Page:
CONGRESSWOMAN ELISE STEFANIK
On Tuesday, December 2, 2014, the House will consider H.R. 4569, the Disclosure Modernization and Simplification Act of 2014, under a suspension of the rules. H.R. 4569 was introduced on May 6, 2014 by Rep. Scott Garret (R-NJ) and referred to the Committee on Financial Services, which ordered the bill reported by a vote of 59-0.
H.R. 4569 directs the Securities and Exchange Commission (SEC), within 180 days of the bill’s enactment, to issue regulations to permit companies to submit a summary page on form 10-K, but only if each item on the summary page includes a cross-reference to material contained in form 10-K. Moreover, this legislation requires the SEC to: 1) scale or eliminate requirements of S-K in order to reduce the burden on emerging growth companies, accelerated filers, smaller reporting companies, and other smaller issuers; and 2) eliminate provisions of regulation S-K that are duplicative, overlapping, outdated, or unnecessary.
H.R. 4569 requires the SEC to carry out a study of the requirements contained in regulation S-K that: 1) determine how best to modernize and simplify requirements in regulation S-K; 2) emphasize a company by company approach that allows relevant and material information be disseminated to investors; and 3) evaluate methods of information delivery and presentation that discourage repetition and the disclosure of immaterial information. The SEC is required to consult with the Investor Advisory Committee and the Advisory Committee on Small and Emerging Companies. Within a year of the bill’s enactment, the SEC is required to issue a report to Congress containing all findings and recommendations on how to modernize and simplify the requirements in regulation S-K.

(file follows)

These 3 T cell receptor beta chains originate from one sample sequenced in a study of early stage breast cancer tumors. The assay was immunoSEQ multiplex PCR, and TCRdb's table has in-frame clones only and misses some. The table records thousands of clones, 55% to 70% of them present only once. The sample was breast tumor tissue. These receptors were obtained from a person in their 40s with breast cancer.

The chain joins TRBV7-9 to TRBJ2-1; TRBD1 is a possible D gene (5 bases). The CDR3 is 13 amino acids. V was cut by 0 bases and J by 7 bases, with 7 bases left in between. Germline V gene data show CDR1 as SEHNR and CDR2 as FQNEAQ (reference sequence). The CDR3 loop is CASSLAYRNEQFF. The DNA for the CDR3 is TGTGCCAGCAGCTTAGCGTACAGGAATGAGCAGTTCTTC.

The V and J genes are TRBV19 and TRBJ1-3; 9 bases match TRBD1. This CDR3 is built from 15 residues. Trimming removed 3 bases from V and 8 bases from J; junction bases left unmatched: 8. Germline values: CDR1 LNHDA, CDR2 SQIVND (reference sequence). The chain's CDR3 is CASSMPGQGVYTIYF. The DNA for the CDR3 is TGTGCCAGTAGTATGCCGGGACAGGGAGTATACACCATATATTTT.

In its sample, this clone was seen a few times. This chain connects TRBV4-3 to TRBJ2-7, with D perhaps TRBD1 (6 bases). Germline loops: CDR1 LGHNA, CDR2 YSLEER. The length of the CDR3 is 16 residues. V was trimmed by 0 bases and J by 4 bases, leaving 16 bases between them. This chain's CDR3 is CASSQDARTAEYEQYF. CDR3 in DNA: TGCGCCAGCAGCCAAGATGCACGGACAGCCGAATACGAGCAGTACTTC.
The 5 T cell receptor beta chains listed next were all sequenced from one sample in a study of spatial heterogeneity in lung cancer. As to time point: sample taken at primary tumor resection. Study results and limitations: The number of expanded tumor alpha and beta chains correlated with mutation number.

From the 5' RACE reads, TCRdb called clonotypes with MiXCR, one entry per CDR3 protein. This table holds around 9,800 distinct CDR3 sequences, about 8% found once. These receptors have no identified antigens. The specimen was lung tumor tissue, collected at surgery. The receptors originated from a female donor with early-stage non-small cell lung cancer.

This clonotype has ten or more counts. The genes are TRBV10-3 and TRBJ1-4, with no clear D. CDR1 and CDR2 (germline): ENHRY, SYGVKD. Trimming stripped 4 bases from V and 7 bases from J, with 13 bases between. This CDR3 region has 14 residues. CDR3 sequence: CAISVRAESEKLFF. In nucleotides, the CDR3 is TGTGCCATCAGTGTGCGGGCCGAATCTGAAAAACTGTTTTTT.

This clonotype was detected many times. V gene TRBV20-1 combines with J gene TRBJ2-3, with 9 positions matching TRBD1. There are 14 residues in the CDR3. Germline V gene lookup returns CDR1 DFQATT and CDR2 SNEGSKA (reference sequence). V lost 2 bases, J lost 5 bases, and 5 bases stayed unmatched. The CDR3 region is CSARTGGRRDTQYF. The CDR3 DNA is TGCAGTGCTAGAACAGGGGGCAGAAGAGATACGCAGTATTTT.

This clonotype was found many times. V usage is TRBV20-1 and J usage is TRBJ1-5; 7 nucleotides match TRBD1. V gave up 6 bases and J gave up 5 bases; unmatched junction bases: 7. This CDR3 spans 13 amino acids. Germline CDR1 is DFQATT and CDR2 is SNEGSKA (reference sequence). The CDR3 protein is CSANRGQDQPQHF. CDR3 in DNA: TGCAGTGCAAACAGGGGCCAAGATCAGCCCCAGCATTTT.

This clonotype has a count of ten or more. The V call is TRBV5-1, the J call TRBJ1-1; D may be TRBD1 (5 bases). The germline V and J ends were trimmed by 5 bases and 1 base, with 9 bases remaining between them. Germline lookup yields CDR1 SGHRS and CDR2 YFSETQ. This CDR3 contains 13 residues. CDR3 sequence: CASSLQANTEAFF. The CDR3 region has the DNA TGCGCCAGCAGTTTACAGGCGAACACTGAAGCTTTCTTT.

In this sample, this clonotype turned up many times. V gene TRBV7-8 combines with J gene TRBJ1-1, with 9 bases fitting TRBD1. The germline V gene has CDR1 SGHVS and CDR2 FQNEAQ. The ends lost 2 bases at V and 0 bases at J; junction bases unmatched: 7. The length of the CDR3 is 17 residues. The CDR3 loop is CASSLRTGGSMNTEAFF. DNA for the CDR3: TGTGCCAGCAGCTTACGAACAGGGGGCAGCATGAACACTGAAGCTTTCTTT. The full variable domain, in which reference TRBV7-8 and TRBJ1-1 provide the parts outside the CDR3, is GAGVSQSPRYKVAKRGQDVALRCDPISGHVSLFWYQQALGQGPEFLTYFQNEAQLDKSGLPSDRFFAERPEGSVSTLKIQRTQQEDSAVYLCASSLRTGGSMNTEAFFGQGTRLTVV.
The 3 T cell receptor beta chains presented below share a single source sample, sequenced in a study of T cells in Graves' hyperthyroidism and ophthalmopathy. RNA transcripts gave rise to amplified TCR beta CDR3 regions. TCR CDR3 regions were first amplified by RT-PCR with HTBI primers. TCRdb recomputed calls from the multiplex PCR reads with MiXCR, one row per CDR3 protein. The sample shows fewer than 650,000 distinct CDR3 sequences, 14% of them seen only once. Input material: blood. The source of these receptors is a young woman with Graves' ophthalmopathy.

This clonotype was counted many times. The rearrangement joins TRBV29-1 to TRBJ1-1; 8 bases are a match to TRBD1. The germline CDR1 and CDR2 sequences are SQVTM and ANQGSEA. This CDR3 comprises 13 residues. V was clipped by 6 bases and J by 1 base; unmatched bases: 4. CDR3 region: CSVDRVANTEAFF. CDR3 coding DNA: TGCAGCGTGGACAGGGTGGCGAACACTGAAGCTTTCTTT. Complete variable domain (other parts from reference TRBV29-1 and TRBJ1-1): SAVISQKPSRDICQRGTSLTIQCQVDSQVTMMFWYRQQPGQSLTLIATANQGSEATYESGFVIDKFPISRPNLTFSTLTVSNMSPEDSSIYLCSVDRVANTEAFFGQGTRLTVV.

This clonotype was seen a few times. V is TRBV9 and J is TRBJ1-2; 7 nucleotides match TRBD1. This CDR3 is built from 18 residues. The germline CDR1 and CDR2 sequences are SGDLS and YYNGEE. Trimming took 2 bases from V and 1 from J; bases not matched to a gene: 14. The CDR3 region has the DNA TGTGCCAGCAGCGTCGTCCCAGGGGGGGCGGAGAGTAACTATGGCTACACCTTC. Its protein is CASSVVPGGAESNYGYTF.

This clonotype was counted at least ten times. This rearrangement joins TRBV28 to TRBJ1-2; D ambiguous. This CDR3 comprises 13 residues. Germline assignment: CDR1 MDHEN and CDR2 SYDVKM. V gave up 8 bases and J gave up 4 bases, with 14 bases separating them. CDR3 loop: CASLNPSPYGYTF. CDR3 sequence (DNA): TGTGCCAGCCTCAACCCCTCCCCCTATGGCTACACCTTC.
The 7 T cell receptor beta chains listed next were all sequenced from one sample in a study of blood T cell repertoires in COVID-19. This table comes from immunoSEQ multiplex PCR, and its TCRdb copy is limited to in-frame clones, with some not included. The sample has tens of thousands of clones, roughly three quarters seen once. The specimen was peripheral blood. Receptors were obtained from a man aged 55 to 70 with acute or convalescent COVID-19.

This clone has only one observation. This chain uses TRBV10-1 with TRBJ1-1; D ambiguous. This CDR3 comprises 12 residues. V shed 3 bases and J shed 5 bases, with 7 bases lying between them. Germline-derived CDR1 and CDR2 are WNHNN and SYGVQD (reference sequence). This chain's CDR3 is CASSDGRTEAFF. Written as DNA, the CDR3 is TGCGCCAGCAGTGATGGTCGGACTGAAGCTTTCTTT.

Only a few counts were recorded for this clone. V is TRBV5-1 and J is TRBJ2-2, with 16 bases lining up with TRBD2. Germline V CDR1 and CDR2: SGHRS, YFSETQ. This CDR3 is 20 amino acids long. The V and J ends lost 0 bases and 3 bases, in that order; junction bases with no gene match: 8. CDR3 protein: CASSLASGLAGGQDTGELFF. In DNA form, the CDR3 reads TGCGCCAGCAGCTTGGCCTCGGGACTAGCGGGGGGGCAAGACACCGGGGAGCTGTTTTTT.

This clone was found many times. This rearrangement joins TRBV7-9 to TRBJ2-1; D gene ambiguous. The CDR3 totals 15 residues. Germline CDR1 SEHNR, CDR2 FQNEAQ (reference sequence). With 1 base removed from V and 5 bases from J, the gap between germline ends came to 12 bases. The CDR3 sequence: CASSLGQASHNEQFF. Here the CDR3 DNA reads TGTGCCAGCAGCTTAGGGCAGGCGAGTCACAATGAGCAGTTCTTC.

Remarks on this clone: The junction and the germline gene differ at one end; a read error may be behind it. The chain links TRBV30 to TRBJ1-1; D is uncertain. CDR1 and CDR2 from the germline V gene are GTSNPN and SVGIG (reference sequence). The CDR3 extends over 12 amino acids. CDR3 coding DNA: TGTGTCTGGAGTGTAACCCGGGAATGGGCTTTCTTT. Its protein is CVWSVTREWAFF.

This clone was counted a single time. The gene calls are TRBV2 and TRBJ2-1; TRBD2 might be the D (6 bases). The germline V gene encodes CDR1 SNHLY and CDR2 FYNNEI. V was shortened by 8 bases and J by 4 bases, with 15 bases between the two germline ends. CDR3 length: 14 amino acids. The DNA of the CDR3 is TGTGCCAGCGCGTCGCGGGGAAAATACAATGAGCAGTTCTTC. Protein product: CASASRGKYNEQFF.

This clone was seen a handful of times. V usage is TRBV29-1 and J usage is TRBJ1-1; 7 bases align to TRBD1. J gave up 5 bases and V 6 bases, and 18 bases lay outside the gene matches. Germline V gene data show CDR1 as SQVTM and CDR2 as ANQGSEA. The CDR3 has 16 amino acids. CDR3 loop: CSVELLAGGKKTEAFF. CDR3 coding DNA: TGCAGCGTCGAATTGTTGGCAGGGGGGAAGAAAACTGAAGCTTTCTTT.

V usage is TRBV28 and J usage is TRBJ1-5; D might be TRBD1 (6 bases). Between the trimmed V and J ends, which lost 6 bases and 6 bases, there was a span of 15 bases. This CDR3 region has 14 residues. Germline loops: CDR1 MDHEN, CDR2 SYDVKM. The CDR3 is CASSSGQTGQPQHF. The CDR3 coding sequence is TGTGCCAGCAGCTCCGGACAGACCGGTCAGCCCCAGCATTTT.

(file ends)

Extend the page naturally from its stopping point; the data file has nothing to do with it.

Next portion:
Form 10-K is an annual report that requires companies to disclose their business and financial condition, including audited financial statements. Regulation S-K is a regulation issued by the SEC that establishes reporting requirements for filings used by companies. H.R. 4569 is an attempt to modernize and simplify the form 10-K and regulation S-K to benefit both investors and companies. This legislation would enable companies to disclose pertinent information to investors, while enabling investors to more easily access relevant information about a company.
CBO estimates that implementing this legislation would cost about $1 million over the 2015-2019 period. The SEC is authorized to collect fees in order to offset its appropriation; therefore the net cost to the SEC would be negligible. Enacting this legislation would not have an effect on direct spending or revenues.
For questions or further information contact the GOP Conference at 5-5107.